In the book, issues related to the branch of Justice are themes for Gilmar Ferreira Mendes, minister of the Superior Electoral Court, former president of the Supreme Federal Court and of the National Council of Justice, and Aristides Junqueira Alvarenga, attorney general of the Republic for three terms. Mendes addresses the disregard for the guarantees that the Constitution offers to people subject to legal proceedings. Junqueira exposes and analyzes the bankruptcy of the system of criminal executions.

In his article on transgressions in the public economy, Paul Singer, national secretary of Solidarity Economy at the Ministry of Labor and Employment, circulates the subjects that have been most influential in the news and analyzes of Brazilian political life in recent times, with explicit scenes of assault on public heritage. The economist explains the logic of large government purchases, which seems to be tailored to provide opportunities for action by fraudsters inside and outside the government. This same logic, however, which goes through circumstances surrounding major purchases, makes proof of fraud almost impossible.

“Obviously, all classes are affected by government corruption, but only the poor and especially the very poor feel the insufficiency of public health, school, transport and sanitation services in their own bodies”, a direct reflection of the fraudsters, points out Singer. Some forms of social control already exist, they are active. The inspection work of the Federal Comptroller General is important. However, “as scandals are not followed by punishments or new preventive measures, public opinion is skeptical about politicians and - what is worse - democracy itself. Hence the vital need to combat the culture of transgressions, especially in public spending ”.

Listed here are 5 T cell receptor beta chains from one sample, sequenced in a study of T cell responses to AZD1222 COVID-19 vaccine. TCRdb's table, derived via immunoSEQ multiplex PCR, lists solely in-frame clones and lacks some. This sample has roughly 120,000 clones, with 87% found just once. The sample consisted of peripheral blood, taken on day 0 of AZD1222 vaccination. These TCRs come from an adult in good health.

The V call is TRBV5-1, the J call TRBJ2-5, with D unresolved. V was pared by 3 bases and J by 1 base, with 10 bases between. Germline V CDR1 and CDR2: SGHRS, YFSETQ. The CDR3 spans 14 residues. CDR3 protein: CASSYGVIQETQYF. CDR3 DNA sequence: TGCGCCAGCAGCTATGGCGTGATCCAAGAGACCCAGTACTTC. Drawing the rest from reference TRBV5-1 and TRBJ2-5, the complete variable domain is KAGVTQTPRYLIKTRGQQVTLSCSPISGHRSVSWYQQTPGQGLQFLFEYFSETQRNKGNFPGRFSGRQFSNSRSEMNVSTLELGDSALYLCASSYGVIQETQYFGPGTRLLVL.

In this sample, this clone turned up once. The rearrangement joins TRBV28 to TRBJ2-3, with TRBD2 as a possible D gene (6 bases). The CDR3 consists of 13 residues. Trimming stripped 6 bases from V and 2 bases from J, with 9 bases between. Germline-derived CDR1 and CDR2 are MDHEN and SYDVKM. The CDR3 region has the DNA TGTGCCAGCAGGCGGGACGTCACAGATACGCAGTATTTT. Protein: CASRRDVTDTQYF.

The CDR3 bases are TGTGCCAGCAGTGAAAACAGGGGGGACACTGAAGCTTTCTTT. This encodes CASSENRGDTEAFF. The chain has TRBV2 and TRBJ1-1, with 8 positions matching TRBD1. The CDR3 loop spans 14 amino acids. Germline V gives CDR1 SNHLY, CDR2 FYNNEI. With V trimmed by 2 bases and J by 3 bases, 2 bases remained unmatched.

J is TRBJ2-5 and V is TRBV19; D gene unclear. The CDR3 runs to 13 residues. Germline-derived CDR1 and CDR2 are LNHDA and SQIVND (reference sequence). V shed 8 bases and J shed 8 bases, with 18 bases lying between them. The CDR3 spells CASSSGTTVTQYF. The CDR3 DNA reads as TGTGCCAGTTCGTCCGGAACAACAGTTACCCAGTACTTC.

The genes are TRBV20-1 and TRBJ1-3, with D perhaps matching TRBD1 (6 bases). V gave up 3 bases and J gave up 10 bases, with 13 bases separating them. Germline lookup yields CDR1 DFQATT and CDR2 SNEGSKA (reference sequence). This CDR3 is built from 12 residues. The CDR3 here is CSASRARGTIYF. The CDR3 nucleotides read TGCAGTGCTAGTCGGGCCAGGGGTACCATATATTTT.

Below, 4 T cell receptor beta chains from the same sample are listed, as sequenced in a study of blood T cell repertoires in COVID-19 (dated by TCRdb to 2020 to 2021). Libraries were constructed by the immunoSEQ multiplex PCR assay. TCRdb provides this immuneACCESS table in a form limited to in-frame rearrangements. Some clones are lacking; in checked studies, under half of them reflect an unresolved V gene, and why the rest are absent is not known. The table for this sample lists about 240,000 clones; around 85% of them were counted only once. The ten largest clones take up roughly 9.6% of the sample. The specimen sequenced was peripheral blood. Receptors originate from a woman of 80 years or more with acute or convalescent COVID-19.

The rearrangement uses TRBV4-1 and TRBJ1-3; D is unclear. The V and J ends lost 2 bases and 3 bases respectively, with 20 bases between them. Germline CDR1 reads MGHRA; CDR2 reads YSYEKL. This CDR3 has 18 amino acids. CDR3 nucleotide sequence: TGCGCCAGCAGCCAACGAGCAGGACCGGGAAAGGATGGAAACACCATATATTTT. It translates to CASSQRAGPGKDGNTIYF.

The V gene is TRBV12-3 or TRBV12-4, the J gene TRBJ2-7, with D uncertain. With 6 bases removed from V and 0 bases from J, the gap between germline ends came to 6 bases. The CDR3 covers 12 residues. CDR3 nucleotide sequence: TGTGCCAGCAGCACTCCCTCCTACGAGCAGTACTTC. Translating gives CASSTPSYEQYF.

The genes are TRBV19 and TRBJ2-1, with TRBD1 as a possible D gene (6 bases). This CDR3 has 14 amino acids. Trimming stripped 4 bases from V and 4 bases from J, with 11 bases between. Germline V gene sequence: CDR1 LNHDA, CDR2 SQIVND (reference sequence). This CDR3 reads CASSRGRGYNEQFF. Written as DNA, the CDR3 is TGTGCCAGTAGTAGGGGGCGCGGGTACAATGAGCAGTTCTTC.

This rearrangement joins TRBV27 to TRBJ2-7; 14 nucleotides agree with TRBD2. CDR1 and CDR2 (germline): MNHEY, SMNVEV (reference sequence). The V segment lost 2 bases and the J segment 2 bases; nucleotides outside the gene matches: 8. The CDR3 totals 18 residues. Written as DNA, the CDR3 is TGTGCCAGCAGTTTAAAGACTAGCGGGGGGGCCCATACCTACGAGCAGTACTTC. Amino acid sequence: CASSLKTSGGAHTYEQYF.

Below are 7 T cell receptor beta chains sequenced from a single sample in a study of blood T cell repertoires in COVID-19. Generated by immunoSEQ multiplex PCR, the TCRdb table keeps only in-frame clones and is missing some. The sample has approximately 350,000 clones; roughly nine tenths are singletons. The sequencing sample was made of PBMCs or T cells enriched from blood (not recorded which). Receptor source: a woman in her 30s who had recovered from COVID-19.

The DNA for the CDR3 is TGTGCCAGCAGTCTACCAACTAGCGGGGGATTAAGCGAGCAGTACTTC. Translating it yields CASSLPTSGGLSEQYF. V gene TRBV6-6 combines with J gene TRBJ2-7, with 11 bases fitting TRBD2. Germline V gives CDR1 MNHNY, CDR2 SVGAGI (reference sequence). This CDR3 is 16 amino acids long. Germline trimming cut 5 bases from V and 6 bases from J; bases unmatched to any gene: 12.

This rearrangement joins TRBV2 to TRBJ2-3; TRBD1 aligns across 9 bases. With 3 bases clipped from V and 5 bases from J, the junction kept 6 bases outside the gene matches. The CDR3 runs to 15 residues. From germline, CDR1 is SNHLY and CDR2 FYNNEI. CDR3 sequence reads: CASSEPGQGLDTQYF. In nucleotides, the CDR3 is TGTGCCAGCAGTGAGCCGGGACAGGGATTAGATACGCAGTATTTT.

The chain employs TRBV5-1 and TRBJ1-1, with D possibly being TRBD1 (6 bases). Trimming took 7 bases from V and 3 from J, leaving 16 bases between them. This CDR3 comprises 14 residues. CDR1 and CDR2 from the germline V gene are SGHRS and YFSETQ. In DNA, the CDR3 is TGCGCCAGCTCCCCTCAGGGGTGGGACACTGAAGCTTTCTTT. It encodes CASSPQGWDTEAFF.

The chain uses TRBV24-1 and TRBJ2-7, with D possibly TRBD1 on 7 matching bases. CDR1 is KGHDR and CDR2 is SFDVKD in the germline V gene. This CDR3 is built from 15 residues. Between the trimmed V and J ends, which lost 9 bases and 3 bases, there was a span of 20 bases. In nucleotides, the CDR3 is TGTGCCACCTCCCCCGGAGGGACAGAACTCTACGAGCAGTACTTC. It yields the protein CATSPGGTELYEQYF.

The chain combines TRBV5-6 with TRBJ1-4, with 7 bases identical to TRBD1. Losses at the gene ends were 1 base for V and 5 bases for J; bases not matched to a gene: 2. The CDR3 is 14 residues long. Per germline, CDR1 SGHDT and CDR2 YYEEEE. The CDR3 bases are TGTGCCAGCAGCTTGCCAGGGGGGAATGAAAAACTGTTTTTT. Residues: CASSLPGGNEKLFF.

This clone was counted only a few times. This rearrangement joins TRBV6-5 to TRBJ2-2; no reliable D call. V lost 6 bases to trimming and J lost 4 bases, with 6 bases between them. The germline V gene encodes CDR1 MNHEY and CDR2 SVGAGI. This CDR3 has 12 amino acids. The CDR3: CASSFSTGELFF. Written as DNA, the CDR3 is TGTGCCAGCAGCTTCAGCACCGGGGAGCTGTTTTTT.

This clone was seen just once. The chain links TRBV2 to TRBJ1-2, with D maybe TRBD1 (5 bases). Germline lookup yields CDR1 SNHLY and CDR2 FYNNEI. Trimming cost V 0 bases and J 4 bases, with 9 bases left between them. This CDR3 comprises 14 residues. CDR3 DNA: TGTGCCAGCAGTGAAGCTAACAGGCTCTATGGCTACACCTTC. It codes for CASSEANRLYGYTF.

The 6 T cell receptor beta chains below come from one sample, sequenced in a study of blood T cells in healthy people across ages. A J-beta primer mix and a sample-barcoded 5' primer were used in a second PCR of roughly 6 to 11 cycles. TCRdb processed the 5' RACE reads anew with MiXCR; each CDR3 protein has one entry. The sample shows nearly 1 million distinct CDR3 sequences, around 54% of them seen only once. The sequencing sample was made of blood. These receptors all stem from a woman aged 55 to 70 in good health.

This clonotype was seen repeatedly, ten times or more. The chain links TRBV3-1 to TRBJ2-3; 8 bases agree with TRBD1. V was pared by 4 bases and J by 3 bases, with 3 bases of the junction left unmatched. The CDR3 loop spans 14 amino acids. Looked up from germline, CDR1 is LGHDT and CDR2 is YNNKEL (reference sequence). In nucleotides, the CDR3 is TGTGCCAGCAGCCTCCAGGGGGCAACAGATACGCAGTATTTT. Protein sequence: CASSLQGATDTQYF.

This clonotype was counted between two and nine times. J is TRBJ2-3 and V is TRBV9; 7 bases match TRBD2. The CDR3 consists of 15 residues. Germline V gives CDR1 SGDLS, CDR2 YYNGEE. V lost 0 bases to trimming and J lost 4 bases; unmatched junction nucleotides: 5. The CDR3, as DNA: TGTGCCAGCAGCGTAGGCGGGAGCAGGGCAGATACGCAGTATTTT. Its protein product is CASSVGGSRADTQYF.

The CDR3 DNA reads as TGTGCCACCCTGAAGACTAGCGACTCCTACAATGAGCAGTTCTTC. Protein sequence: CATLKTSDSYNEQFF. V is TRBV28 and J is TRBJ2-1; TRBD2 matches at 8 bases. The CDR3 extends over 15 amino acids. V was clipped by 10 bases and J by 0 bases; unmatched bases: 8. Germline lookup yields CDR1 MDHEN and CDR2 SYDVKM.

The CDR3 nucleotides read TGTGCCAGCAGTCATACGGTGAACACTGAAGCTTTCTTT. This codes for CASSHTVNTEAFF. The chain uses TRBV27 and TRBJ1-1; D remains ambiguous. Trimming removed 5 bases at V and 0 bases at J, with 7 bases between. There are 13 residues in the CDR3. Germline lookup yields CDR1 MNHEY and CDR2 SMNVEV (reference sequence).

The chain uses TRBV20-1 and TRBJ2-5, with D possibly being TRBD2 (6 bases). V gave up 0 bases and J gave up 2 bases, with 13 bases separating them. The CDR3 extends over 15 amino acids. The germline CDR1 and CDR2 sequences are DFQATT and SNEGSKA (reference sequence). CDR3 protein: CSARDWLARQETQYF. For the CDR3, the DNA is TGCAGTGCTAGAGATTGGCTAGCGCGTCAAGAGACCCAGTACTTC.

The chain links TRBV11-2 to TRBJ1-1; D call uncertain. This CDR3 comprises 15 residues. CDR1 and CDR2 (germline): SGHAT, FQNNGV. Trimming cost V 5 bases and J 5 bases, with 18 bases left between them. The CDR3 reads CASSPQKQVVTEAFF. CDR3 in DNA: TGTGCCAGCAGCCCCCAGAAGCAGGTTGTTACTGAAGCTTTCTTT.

Former Finance Minister Marcílio Marques Moreira writes about “State and market: the challenge of better articulating them”. The choice of the “State versus market” theme was due to his conviction that “the proper articulation between one and the other is the essential link in the unavoidable process of modernization of the country's political and economic institutions and customs and its competitive integration in a world that gallops forward ”. For this, the reform of the State will be essential, “to enable it to fully exercise its role in the desired“ aggiornamento ”, and the creation of conditions that are indispensable for the flourishing of an effective market economy, driven by fair competition, subject to the rules of the game, supervised by reliable regulatory agencies and aware of their social responsibilities ”.

Renato Janine Ribeiro, professor of ethics and political philosophy at the University of São Paulo, asks if it is possible to overcome the culture of transgressions. His article dilutes the theme in the greater question of the quality of social coexistence. “Perhaps, more than transgression, what threatens our life together is indifference. And what is most promising for our living together is an agenda that recomposes politics based on the questions that, for both, discuss what gives meaning to life. ” This would be a good offense.